Flags and Their Values
Columns whose values are Boolean in nature are usually referred to as flags. In an operational system, these values may be stored in several ways. One method uses a column with a Boolean data type. Another method uses an integer, which will contain only the values 0 or 1, or a character, which will contain only the values Y or N. Some systems employ a special case of a code with two possible values: one indicating True and the other indicating False. In Figure 3-2, the source column credit_order_flag contains a Y for credit orders and an N for noncredit orders. In a dimensional design, these flags may be used to filter queries or group facts. By storing a descriptive value for the flag, we make using the flag easier. For example, a report can break up orders into Credit Order and Not Credit Order categories. These descriptors are far more useful than 0/1 or Y/N, and can also be used less ambiguously when defining a query predicate or filter.
Multiple-Part Columns
Operational systems often contain attributes that have multiple parts, each part bearing some sort of significance. Account codes are a common example, made up of parts such as a company identifier, account code, subaccount code, and so forth. In a dimensional design, the entire attribute may be stored, along with additional attributes that isolate its constituent parts. If these subcomponents are codes, they may also be accompanied by corresponding description values. In Figure 3-2, the operational system records a region code in the format XX-YYY. The first part of this code designates a country, and the second part designates a territory within that country. The value 07-701, for example, contains country code 07 and territory code 701, which correspond to the United States and East, respectively. The dimensional design contains the full code, as well as the constituent codes and their corresponding descriptions.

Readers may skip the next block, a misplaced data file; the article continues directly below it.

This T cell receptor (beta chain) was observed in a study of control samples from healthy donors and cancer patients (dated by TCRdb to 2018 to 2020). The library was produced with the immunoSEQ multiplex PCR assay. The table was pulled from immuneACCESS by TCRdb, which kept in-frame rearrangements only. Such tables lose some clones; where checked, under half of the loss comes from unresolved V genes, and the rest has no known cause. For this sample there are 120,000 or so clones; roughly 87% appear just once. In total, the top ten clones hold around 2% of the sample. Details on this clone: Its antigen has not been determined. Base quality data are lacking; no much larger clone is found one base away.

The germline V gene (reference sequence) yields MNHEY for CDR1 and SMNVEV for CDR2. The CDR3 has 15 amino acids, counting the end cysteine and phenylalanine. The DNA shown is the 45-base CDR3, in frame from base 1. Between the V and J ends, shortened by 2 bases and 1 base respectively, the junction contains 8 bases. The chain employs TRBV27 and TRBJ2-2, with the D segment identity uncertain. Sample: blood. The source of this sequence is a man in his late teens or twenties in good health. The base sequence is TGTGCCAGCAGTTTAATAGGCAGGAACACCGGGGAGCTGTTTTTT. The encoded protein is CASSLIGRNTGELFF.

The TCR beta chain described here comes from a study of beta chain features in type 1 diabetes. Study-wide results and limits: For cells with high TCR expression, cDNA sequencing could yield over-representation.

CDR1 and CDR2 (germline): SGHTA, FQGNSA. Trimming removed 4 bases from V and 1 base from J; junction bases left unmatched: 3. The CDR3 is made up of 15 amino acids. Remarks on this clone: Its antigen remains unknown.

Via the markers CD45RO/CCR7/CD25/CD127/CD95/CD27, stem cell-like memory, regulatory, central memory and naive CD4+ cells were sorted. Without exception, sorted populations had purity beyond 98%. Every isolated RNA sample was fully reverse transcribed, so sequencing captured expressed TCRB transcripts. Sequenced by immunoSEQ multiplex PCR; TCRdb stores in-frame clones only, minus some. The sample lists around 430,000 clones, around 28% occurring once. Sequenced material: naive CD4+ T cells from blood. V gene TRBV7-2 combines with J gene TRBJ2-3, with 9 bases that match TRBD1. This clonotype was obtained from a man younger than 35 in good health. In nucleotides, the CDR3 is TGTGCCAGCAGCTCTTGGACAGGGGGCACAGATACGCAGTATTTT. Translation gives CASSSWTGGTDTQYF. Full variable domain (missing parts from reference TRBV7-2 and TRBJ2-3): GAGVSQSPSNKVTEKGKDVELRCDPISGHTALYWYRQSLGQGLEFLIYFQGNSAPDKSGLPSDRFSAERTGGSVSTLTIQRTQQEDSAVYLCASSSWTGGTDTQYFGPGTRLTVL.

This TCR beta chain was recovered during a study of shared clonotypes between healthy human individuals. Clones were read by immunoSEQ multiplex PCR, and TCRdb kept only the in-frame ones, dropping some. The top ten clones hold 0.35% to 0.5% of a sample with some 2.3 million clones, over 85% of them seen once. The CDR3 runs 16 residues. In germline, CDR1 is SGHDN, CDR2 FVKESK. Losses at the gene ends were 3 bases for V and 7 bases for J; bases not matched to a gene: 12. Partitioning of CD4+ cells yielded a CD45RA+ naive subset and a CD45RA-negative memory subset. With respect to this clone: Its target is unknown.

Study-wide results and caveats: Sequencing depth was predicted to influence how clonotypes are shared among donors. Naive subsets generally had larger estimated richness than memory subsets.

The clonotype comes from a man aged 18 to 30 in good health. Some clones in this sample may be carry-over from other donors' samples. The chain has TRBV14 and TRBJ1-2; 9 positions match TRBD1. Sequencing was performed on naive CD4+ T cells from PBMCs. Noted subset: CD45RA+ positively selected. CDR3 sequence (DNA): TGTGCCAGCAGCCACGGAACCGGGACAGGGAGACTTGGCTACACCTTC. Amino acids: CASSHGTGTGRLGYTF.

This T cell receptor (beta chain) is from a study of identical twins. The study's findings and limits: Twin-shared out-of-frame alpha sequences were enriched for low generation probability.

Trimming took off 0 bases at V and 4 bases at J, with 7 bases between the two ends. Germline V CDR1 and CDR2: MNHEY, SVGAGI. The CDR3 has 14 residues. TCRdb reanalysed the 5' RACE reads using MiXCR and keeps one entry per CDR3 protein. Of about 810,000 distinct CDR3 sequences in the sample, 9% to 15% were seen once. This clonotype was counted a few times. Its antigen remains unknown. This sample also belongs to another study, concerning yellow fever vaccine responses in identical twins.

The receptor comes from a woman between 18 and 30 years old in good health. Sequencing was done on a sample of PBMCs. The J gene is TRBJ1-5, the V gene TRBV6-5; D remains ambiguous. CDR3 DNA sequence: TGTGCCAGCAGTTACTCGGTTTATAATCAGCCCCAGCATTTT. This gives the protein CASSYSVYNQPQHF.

3 Stars and Cubes 35
Dimensions with Numeric Values
While the majority of dimensions contain data that is textual, sometimes dimensions contain numeric data. Given that facts tend to be numeric, this can occasionally lead to confusion. Application of the tests described in 1 will allow you to sort out dimensions from facts. You have already seen examples of dimensions that contain numeric data. In Figure 3-2, for example, numeric content may be found in customer_type_code, country_code, and territory_code. Other common examples of numeric data elements are sizes, telephone numbers, and Zip codes. All of these examples are clearly dimensions. They will be used to provide context for facts, to order data, to control aggregation, or to filter query results. Some numeric attributes are less easy to identify as dimensions. For example, the unit price associated with an order is numeric. If 100 widgets are sold at $10 apiece, is the $10 unit price a fact or a dimension Recall from 1 that if an attribute is commonly aggregated or summarized, it is a fact. If it is used to drive aggregations or summarizations, however, it is a dimension. In the case of a unit price, it is not useful to sum unit prices across multiple orders. On the other hand, it is useful to group orders by unit price, perhaps to answer the question, How many did I sell at $10 each versus $12 each The unit price is, therefore, behaving as a dimension. TIP It is not always clear whether a numeric data element is a fact or a dimension. When in doubt, pay close attention to how it will be used. If the element values are used to filter queries, order data, control aggregation, or drive master detail relationships, it is most likely a dimension. While unit amounts are dimensions, extended amounts are facts. As you will see later in this chapter, multiplying a unit amount by the transaction quantity produces a value that can be aggregated or summarized. The unit amount is a useful dimension, and the extended amount is a useful fact. Both have their place in the dimensional design.
Copyright © OnBarcode.com . All rights reserved.